Meditation and Health
[the following is an excerpt from my 2016 book, Freedom from stress and anxiety, chapter 3, pp 52 – 54. It is about the process of ancient meditation/mindfulness understandings becoming more widespread in the western world and now in psychology and medicine. It is a very short, potted summary; but on re-reading I reckon it stands up very well.]
The English word ‘meditation’ is derived from Latin and
originally meant to ponder or think over something. About 150
years ago the term meditation began to be used by authors as
a translation of several words from the old Asian languages,
Sanskrit and Pali. These authors were referring to sitting
practices in yoga, Buddhism and other traditions; practices in
which a person sits in stillness, calmness and with a certain
focus of mind. These sitting practices in Buddhism and yoga
mostly do not involve ‘thinking over’ anything, therefore they
are not ‘meditation’ in the old sense of the word. More often the
practices are about observing your mind and finding states of
mind free from active thought. This became a new meaning for
the word meditation.
Mindfulness is a related term popping up in many places
in the last several decades—in magazines, books, the internet
and even in corporate wellness programs. It can refer to a
kind of meditation and to a more general way of training your
mind to pay full attention to your immediate, present-moment
experiences. Like the word meditation, mindfulness became a
translation for several words from old Buddhist texts about 100
years ago. Now, in the twenty-first century it can still be used to
refer to the Buddhist meditative practices and more broadly to
an important quality of psychological health.
Across the last hundred years a number of medical and
health pioneers described meditation-like practices for relaxing,
reducing anxiety and for general wellbeing. Some clearly related
their methods to Buddhist or yoga meditation. Others did not:
for example, in the 1920s and 30s Edmund Jacobson taught and
wrote about his progressive relaxation and Johannes Schulz, his
Through the first half of the twentieth century a growing
number of yoga meditation gurus and Buddhist teachers from
Asia migrated to Western countries and opened training centres.
Some of them emphasised the health benefits of meditation.
Public awareness of meditation practice increased greatly in the
1960s with the rock band The Beatles, the ‘Fab Four’, travelling
to India to learn meditation with the Maharishi Mahesh. Since
then that particular, simplified style of meditation has been the
subject of a number of scientific studies that have shown benefits
for health issues including anxiety.
A significant pioneer in this field was an Australian
psychiatrist, Dr Ainslie Meares. He published Relief without
Drugs in 1967, along with numerous articles in medical journals
on his methods and case histories. Mostly he did not call his
method meditation but acknowledged that he owed a lot to his
meetings with an old, wise yogi in Nepal some years earlier. Dr
Meares had his patients sitting in chairs relaxing their bodies
and minds in a simple way, for quite long periods of time. His
results included overcoming anxiety disorders, relief from pain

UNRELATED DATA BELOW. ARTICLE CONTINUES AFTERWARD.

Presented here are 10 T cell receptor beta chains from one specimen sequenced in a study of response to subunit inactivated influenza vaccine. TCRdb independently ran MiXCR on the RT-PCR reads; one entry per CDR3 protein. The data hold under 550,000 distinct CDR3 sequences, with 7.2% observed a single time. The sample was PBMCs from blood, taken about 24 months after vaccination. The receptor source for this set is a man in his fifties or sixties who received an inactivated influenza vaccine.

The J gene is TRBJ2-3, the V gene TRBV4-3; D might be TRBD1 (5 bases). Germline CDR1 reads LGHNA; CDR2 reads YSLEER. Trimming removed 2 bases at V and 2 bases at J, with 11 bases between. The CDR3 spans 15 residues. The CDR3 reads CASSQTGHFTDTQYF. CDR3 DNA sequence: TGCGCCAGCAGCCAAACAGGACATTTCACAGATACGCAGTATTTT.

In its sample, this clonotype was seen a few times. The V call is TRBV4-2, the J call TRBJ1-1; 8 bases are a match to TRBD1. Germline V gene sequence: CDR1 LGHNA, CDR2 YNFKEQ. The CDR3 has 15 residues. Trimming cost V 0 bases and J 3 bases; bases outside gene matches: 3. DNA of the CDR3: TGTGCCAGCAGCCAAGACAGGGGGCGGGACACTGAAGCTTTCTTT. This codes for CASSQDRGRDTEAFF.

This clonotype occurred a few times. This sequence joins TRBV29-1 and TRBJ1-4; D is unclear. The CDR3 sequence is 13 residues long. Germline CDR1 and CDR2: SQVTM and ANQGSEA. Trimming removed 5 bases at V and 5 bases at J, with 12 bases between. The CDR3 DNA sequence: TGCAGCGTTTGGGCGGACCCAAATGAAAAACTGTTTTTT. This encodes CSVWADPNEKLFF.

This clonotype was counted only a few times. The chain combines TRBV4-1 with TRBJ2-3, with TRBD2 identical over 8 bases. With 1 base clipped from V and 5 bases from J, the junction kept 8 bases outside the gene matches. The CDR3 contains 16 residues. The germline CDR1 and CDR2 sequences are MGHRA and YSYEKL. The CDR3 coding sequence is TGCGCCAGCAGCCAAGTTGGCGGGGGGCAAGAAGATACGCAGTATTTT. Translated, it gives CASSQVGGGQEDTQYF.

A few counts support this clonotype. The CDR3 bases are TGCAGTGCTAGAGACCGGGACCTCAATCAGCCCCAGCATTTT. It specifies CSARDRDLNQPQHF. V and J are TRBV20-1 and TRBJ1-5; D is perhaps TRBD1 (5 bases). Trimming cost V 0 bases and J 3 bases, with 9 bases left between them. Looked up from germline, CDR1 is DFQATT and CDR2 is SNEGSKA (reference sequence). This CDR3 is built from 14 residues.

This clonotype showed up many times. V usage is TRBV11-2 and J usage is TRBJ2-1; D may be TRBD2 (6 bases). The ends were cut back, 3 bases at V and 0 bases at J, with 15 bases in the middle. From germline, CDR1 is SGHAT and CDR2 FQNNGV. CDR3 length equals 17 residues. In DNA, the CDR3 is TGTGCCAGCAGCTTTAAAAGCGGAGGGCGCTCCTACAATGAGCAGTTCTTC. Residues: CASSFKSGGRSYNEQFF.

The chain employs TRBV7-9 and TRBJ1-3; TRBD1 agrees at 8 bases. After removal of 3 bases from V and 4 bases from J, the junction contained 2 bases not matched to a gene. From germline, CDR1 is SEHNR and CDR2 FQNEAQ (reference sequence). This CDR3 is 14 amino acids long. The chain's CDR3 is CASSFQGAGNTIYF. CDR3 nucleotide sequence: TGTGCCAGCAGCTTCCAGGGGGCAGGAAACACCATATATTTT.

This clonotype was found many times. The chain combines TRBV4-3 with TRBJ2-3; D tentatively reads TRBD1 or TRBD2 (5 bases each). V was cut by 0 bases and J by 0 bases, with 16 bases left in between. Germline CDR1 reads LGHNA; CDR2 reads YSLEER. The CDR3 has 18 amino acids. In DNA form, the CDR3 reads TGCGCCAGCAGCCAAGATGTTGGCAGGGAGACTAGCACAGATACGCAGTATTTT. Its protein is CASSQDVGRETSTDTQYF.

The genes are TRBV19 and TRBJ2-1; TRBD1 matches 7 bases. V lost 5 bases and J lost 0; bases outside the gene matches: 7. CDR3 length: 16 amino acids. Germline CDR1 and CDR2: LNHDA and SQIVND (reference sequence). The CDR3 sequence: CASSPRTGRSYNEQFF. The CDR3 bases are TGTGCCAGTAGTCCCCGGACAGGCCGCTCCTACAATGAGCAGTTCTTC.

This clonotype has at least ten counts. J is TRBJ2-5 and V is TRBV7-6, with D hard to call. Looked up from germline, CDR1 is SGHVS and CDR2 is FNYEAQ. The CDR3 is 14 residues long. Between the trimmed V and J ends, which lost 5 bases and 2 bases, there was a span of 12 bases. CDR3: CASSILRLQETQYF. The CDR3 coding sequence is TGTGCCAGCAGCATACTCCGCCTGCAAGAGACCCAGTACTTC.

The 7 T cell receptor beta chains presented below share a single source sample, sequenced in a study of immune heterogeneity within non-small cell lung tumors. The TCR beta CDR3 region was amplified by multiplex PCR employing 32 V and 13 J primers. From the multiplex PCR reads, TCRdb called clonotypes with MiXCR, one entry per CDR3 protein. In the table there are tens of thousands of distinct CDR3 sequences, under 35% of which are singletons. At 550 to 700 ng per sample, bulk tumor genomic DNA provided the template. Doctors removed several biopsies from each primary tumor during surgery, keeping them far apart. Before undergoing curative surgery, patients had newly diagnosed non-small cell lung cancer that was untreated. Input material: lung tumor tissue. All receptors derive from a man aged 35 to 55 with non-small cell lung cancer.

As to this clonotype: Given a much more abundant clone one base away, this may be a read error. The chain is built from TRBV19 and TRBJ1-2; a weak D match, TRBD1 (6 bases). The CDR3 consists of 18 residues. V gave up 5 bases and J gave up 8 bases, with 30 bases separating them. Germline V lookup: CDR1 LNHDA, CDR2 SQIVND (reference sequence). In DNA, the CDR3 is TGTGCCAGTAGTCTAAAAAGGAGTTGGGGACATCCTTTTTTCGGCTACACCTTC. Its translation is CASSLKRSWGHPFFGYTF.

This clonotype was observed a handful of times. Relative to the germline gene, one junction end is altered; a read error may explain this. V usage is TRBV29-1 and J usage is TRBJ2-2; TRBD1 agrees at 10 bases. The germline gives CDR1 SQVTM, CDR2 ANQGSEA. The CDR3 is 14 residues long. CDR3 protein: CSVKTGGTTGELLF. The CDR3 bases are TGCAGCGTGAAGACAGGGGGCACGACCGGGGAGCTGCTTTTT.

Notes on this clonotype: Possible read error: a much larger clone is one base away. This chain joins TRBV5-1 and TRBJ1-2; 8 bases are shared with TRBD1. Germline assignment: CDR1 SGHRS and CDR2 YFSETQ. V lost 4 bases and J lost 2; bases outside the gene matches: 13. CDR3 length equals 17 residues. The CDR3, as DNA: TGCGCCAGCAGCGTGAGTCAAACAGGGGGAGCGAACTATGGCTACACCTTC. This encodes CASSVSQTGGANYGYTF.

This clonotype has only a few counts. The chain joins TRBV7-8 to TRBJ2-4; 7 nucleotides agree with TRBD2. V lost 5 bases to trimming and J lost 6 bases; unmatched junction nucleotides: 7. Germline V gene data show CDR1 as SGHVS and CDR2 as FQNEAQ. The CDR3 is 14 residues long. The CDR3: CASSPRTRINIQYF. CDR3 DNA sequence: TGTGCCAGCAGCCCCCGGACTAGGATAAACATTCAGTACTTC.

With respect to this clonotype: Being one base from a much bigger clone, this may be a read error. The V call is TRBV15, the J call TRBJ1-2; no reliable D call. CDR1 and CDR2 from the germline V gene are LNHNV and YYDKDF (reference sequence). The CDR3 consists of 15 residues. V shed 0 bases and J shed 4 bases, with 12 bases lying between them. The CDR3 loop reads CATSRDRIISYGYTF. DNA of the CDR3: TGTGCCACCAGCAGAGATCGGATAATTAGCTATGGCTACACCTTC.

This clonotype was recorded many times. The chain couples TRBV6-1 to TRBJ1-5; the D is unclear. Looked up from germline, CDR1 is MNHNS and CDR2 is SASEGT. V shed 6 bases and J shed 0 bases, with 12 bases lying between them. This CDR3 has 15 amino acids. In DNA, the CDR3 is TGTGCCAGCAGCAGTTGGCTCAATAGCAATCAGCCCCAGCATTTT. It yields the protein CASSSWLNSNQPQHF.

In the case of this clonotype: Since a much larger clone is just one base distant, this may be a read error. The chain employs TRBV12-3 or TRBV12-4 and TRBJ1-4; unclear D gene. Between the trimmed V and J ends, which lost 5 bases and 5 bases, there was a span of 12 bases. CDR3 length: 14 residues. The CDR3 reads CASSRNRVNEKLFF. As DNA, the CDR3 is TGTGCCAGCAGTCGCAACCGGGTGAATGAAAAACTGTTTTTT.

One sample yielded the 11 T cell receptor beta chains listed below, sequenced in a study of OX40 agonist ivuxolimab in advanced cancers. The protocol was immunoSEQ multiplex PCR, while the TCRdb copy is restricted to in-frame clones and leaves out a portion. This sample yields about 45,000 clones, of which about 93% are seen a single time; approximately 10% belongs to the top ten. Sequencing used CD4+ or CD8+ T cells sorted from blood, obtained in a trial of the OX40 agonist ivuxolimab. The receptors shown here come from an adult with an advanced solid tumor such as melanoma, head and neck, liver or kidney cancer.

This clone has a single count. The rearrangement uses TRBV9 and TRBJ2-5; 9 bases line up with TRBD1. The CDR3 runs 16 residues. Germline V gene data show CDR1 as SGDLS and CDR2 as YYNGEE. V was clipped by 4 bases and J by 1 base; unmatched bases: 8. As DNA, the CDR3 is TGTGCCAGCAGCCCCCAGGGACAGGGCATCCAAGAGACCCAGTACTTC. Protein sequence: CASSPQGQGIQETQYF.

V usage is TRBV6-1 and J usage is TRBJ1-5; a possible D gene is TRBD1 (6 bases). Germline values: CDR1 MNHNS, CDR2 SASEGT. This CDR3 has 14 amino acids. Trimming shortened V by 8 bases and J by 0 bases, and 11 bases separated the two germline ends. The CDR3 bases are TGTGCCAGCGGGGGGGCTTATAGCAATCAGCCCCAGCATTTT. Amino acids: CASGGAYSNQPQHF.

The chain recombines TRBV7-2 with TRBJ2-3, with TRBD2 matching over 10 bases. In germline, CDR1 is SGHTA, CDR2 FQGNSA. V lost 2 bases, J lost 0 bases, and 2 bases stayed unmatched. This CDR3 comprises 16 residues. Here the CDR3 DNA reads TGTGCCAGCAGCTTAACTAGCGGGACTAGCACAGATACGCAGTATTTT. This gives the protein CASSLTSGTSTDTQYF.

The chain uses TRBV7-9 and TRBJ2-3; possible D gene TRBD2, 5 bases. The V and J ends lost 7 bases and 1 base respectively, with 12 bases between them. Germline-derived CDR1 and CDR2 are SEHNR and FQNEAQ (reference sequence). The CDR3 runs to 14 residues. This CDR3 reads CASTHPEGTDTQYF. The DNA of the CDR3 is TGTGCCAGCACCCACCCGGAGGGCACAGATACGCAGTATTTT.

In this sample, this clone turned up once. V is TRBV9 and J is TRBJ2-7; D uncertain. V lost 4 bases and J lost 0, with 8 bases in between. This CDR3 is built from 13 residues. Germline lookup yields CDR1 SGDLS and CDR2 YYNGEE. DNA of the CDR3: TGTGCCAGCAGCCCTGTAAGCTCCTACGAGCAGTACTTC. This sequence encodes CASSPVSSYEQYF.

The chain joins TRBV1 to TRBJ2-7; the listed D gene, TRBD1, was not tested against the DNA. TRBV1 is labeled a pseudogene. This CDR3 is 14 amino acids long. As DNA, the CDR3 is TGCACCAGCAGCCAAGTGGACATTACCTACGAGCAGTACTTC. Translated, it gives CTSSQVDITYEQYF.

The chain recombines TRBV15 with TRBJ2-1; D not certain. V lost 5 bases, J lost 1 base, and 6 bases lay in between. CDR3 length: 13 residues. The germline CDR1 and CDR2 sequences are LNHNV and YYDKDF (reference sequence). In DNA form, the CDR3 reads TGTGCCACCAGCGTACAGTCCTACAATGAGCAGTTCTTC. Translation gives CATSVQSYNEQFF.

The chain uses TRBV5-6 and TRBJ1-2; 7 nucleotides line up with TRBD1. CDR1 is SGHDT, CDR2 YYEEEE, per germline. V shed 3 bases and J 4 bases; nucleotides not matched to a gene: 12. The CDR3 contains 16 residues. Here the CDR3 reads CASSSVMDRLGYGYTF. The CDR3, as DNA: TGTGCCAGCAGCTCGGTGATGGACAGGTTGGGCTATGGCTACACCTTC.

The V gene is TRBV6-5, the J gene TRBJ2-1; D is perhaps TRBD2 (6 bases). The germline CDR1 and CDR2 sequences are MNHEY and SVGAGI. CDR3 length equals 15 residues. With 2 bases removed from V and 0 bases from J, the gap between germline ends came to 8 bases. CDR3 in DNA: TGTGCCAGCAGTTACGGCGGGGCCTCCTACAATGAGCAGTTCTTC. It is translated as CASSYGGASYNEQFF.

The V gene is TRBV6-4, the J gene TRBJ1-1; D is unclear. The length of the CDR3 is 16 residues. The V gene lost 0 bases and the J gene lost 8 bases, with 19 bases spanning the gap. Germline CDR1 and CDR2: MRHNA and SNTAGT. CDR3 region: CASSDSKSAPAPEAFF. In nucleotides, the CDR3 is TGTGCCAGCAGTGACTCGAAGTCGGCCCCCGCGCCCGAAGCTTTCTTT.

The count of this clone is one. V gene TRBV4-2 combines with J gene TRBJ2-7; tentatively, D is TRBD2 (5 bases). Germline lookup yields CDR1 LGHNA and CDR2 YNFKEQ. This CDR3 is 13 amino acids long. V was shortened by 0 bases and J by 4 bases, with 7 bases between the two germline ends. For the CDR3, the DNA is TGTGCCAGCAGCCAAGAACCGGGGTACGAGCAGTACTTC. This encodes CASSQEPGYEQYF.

and major improvements in a range of physical illnesses that we
know to be stress or anxiety-related.
Another pioneer was Dr Herbert Benson at Harvard Medical
School in the USA. He studied the benefit of a kind of meditation
practice for people with stress-related heart disease. Benson’s 1975
book, The Relaxation Response, was influential and widely read.
From the 1970s to the present there has been much research
conducted on meditation with many studies showing good
evidence of benefits for anxiety and anxiety-related conditions.
Most state health departments in Australia now have
information about the benefit of meditation for anxiety sufferers
on their public health websites. The world famous Mayo Clinic
in the USA has a comprehensive section on its website about
meditation as a therapeutic practice.
The sum total of research on meditation and health is still not
as comprehensive as it should be. This is partly because the level
of funds made available for such research is still inadequate;
way less than what is directed to pharmaceutical research,
for example. Many doctors still do not actively direct patients
toward meditation, even for anxiety issues for which it may
well be the best remedy. For these reasons the strongest factor
drawing you to learning meditation may still be the numerous
case histories that sufferers and doctors have written about in
books and medical reports.
In the coming sections you will find simple, effective
approaches to attaining this deep mental rest; this self-help way
of finding freedom from stress and anxiety. In many parts of
the book I will continue to call it meditation. In other places a
term like Simply sitting will apply best. You will see why as we
[The remainder of the chapter introduces meditation under sub-headings:
How to sit and find freedom from anxiety;
Meditation approach 1: methodless;
Sitting posture guidelines;
Meditation approach 2: Body awareness;
Meditation approach 3: flowing breath;
Questions of time and timing in meditation;
Your ‘thinking mind’ in meditation;
Interacting with your thinking mind;
How to learn]
NOTE: The book is not available in many bookshops now. Mostly available through this website.